WHILE SERVING IN the presidency of their wards' Primary, my mother-in-law and my daughter-in-law both ran into the same problem.
They desperately needed more teachers for a crowded Primary. The presidency would submit to the bishop the names of older sisters who had no calling in the ward women who understood the gospel, who had wit and energy to spare, or so it seemed.
But the bishop would return with the message that sister after sister had declined the calling.
The reason was the same, every time: "I served my time in the Primary when I was a young mother. Now I want to attend Relief Society."
Believe me, I understand the feeling. There are times when you think, "Can't I take a vacation from church service?"
You can, of course. We generally call it "going inactive."
But these sisters are by no means "inactive." They would be insulted if anyone suggested that they were.
Yet they disqualify themselves from the opportunity to teach children the members of the church who are at their most impressionable age. The ones who would most benefit from the experience and wisdom and gospel knowledge of these older members of the church.
And by "older," we're not talking 95 years of age. We're talking about women in their 40s, 50s and 60s. Before the hip replacement, before the arthritis, before the serious memory lapses.
(Men of the same ages might be just as reluctant, but apparently their names don't get submitted as often.)
When we first moved to Greensboro, N.C., it wasn't long before my wife, Kristine, was called to be education counselor in the Relief Society. The president was Sue Dowdy, and Kristine came to love and admire this good sister.
Later, after we moved from one ward to another in the city, leaving Sue behind, she served for many years as the seminary teacher.
In recent years, after working in the Raleigh Temple for a time, Sister Dowdy accepted a calling in her ward's Primary. She served as the accompanist for years, until inoperable cancer became so advanced that she simply didn't have the strength.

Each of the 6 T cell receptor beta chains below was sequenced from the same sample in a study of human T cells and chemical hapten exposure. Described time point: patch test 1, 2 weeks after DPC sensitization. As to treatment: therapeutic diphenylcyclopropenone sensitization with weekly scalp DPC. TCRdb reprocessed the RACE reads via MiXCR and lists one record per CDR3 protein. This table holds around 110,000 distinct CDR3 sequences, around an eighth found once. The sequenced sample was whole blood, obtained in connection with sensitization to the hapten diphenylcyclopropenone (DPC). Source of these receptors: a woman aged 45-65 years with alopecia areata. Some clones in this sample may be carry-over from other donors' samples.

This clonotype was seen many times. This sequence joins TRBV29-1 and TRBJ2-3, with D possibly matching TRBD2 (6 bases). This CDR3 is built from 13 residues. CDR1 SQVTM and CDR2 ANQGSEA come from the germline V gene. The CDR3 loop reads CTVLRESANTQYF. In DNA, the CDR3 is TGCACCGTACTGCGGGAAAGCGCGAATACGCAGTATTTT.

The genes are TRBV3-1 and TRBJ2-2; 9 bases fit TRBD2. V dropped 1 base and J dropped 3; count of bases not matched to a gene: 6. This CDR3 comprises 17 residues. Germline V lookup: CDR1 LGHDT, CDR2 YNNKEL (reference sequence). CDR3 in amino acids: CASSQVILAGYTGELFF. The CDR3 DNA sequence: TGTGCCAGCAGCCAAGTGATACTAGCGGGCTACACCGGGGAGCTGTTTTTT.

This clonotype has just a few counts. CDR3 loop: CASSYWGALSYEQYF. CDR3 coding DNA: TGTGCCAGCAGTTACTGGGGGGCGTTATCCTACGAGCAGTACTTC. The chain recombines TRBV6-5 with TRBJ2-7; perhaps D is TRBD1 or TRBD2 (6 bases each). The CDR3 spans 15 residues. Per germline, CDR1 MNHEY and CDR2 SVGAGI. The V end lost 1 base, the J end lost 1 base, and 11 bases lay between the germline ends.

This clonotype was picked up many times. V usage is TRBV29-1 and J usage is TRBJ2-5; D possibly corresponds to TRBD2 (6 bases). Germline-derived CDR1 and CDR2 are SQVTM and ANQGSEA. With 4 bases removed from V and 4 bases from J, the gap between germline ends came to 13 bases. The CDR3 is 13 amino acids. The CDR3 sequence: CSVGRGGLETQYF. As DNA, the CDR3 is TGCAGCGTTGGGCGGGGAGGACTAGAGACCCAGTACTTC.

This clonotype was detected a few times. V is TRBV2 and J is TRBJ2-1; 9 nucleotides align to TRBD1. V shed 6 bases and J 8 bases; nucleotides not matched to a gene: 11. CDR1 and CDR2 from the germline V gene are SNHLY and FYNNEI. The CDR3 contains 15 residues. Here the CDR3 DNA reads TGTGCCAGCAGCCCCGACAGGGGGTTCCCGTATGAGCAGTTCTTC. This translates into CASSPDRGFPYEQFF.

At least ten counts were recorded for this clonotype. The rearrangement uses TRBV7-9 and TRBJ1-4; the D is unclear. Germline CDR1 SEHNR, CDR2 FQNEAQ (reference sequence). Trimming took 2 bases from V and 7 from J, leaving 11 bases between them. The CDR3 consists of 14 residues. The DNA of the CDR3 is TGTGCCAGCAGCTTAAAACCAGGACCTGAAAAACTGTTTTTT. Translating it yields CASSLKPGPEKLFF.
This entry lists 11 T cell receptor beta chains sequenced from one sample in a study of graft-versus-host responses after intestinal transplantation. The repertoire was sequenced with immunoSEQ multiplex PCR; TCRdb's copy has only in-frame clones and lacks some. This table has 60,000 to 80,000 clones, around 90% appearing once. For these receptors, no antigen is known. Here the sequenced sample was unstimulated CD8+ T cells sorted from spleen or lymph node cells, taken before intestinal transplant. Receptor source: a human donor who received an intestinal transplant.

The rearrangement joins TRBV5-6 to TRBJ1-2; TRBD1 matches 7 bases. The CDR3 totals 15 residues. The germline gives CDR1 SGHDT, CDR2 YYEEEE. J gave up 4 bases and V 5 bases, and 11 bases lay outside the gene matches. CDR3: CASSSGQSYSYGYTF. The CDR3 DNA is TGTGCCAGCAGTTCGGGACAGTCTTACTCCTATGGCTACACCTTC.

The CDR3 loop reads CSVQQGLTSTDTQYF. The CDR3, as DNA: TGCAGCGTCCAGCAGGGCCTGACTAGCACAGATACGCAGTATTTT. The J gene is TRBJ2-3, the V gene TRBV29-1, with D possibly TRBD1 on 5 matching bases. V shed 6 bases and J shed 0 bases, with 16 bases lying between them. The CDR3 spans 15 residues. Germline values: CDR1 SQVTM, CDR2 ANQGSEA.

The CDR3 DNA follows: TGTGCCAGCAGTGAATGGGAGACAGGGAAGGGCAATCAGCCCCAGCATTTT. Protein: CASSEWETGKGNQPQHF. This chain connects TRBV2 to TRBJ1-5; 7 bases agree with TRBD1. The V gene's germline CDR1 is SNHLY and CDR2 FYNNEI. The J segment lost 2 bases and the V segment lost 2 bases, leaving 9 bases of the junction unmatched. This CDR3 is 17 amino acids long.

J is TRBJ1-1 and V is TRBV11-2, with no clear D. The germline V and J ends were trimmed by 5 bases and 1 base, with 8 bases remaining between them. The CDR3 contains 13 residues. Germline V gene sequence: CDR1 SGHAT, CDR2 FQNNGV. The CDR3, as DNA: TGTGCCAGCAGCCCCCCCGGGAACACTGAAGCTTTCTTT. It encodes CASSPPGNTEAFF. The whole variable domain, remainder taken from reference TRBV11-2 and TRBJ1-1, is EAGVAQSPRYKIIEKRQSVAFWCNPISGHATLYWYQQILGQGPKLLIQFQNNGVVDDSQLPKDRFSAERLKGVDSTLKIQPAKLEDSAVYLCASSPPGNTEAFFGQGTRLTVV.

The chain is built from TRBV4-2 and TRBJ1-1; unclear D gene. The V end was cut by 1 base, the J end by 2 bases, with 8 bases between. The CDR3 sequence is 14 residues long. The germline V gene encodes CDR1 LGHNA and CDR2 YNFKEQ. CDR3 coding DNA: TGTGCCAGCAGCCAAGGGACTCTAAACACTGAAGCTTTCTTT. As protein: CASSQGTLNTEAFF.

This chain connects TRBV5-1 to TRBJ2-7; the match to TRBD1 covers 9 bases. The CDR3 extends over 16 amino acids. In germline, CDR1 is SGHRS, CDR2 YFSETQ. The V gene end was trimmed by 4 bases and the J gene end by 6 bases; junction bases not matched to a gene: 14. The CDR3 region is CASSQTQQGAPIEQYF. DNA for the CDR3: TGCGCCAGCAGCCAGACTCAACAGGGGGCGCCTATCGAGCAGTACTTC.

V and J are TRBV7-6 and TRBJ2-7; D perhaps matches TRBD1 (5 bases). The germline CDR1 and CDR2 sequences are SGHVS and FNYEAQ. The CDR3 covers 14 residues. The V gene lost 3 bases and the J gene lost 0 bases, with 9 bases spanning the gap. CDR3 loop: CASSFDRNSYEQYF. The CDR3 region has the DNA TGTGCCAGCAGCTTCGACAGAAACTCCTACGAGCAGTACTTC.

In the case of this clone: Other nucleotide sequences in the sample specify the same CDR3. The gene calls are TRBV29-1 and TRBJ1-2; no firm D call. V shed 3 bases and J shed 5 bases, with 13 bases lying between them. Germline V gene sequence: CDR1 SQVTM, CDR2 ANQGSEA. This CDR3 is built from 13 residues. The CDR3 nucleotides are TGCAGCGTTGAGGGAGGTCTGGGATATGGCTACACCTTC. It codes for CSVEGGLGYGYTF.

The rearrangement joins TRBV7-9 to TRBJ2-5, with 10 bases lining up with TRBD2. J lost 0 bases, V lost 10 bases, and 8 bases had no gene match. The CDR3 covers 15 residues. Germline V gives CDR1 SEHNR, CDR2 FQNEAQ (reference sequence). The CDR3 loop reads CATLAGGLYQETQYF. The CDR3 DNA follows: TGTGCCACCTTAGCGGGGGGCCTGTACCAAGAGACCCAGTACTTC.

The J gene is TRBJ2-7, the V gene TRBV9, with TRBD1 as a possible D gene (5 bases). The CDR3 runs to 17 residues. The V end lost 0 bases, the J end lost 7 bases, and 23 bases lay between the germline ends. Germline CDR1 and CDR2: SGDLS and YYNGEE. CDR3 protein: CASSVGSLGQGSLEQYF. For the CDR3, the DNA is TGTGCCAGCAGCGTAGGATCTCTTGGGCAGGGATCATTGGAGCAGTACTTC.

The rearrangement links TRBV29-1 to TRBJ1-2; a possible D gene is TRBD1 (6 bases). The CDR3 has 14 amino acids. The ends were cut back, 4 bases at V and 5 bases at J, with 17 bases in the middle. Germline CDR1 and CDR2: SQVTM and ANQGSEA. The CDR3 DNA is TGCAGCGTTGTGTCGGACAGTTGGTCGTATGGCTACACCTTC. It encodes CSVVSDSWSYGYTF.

It was only in the last few weeks of her life that she couldn't continue serving in the Primary, and she told everyone how she really missed those children. When she passed away, it wasn't just the old people of the ward who knew who she was all the children knew her, and she is sorely missed.
Then there's Francis Griffin, who was one of the two original counselors when my wife was called as stake Relief Society president. Sister Griffin had already served for years as a ward Relief Society president.
When she retired as a teacher in the Greensboro school system, she moved to Danville, Va. which is in our stake to teach for a few years there. She hadn't lived in Danville long before the bishop raided the stake Relief Society presidency to take her to be ward Relief Society president.
Now she's retired again, and when she moved back to her home in Greensboro, they reluctantly released her in Danville.
Now, I ask you, is there anyone who would deny that Sister Griffin has earned the right to "retire" and simply attend Relief Society?
Yes, there is Sister Griffin herself. She doesn't have the stamina she once had hip and knee replacement surgeries can take some of the spunk out of you. But there she is, week after week, faithfully teaching the CTR 6 class.
What a blessing she is to those children, with her depth of knowledge, her love of the gospel, her spirituality.
Another example: Joseph Hamilton was our stake president when we first moved to Greensboro I served on the high council under him, and he ordained me a high priest.
When he was released as stake president, do you know what his next calling was? To be the 11-year-old Scout leader in Primary! He seemed to have such a great time with those boys that I swear he loved the calling more than being stake president.
How much poorer the lives of those children would have been if Sue and Francis and Joe had said, "I already raised my young children. I've already put in my church service. It's time for me to take a break! It's time for me to rest!"
Instead, they helped create a love for and knowledge of the gospel in the minds and hearts of children.
One of the reasons we hold onto our youth better than most churches (though not as well as we should!) is that we all help each other raise our children. We are their village.No one is too old to be part of teaching the gospel to our little ones.
Orson Scott Card is a writer of nonfiction and fiction, from LDS works to popular fiction. "In the Village" appears Thursdays in the Deseret News. Leave feedback for Card online at www.nauvoo.com/contact_desnews.html.